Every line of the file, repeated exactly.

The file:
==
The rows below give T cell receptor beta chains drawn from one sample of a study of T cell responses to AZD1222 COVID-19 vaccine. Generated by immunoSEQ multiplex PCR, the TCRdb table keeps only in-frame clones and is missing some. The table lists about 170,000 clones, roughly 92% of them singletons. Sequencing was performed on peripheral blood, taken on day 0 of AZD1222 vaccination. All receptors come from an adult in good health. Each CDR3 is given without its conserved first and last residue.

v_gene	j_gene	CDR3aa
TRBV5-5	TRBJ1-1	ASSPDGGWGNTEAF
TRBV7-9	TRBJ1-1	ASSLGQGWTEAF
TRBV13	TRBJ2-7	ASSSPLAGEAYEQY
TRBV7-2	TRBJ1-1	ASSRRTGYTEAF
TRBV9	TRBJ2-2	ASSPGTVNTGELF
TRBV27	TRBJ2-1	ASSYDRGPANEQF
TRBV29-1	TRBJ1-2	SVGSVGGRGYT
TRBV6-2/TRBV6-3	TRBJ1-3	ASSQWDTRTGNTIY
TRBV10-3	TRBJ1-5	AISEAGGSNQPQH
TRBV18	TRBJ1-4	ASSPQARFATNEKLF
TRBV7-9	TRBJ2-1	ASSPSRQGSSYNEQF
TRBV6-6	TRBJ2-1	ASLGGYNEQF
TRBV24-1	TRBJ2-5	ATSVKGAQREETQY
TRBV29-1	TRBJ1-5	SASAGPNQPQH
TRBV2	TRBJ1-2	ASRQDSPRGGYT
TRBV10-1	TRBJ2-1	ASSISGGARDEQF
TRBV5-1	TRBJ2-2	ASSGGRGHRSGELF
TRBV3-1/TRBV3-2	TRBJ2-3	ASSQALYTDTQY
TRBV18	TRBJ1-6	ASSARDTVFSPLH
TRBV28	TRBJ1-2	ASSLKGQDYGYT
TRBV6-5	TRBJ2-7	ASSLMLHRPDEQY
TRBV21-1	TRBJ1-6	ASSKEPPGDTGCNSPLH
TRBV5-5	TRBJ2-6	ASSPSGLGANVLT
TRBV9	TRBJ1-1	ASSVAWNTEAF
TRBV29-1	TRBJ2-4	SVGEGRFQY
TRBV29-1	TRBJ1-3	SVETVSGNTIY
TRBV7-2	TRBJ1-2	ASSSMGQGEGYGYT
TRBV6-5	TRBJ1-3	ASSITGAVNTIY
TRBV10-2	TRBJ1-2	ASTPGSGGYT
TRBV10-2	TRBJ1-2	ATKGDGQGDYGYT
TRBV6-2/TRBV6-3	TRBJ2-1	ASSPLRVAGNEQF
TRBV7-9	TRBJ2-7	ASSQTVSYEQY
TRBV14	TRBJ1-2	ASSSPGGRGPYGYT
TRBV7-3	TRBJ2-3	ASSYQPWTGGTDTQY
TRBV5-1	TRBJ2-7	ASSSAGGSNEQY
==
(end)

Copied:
The rows below give T cell receptor beta chains drawn from one sample of a study of T cell responses to AZD1222 COVID-19 vaccine. Generated by immunoSEQ multiplex PCR, the TCRdb table keeps only in-frame clones and is missing some. The table lists about 170,000 clones, roughly 92% of them singletons. Sequencing was performed on peripheral blood, taken on day 0 of AZD1222 vaccination. All receptors come from an adult in good health. Each CDR3 is given without its conserved first and last residue.

v_gene	j_gene	CDR3aa
TRBV5-5	TRBJ1-1	ASSPDGGWGNTEAF
TRBV7-9	TRBJ1-1	ASSLGQGWTEAF
TRBV13	TRBJ2-7	ASSSPLAGEAYEQY
TRBV7-2	TRBJ1-1	ASSRRTGYTEAF
TRBV9	TRBJ2-2	ASSPGTVNTGELF
TRBV27	TRBJ2-1	ASSYDRGPANEQF
TRBV29-1	TRBJ1-2	SVGSVGGRGYT
TRBV6-2/TRBV6-3	TRBJ1-3	ASSQWDTRTGNTIY
TRBV10-3	TRBJ1-5	AISEAGGSNQPQH
TRBV18	TRBJ1-4	ASSPQARFATNEKLF
TRBV7-9	TRBJ2-1	ASSPSRQGSSYNEQF
TRBV6-6	TRBJ2-1	ASLGGYNEQF
TRBV24-1	TRBJ2-5	ATSVKGAQREETQY
TRBV29-1	TRBJ1-5	SASAGPNQPQH
TRBV2	TRBJ1-2	ASRQDSPRGGYT
TRBV10-1	TRBJ2-1	ASSISGGARDEQF
TRBV5-1	TRBJ2-2	ASSGGRGHRSGELF
TRBV3-1/TRBV3-2	TRBJ2-3	ASSQALYTDTQY
TRBV18	TRBJ1-6	ASSARDTVFSPLH
TRBV28	TRBJ1-2	ASSLKGQDYGYT
TRBV6-5	TRBJ2-7	ASSLMLHRPDEQY
TRBV21-1	TRBJ1-6	ASSKEPPGDTGCNSPLH
TRBV5-5	TRBJ2-6	ASSPSGLGANVLT
TRBV9	TRBJ1-1	ASSVAWNTEAF
TRBV29-1	TRBJ2-4	SVGEGRFQY
TRBV29-1	TRBJ1-3	SVETVSGNTIY
TRBV7-2	TRBJ1-2	ASSSMGQGEGYGYT
TRBV6-5	TRBJ1-3	ASSITGAVNTIY
TRBV10-2	TRBJ1-2	ASTPGSGGYT
TRBV10-2	TRBJ1-2	ATKGDGQGDYGYT
TRBV6-2/TRBV6-3	TRBJ2-1	ASSPLRVAGNEQF
TRBV7-9	TRBJ2-7	ASSQTVSYEQY
TRBV14	TRBJ1-2	ASSSPGGRGPYGYT
TRBV7-3	TRBJ2-3	ASSYQPWTGGTDTQY
TRBV5-1	TRBJ2-7	ASSSAGGSNEQY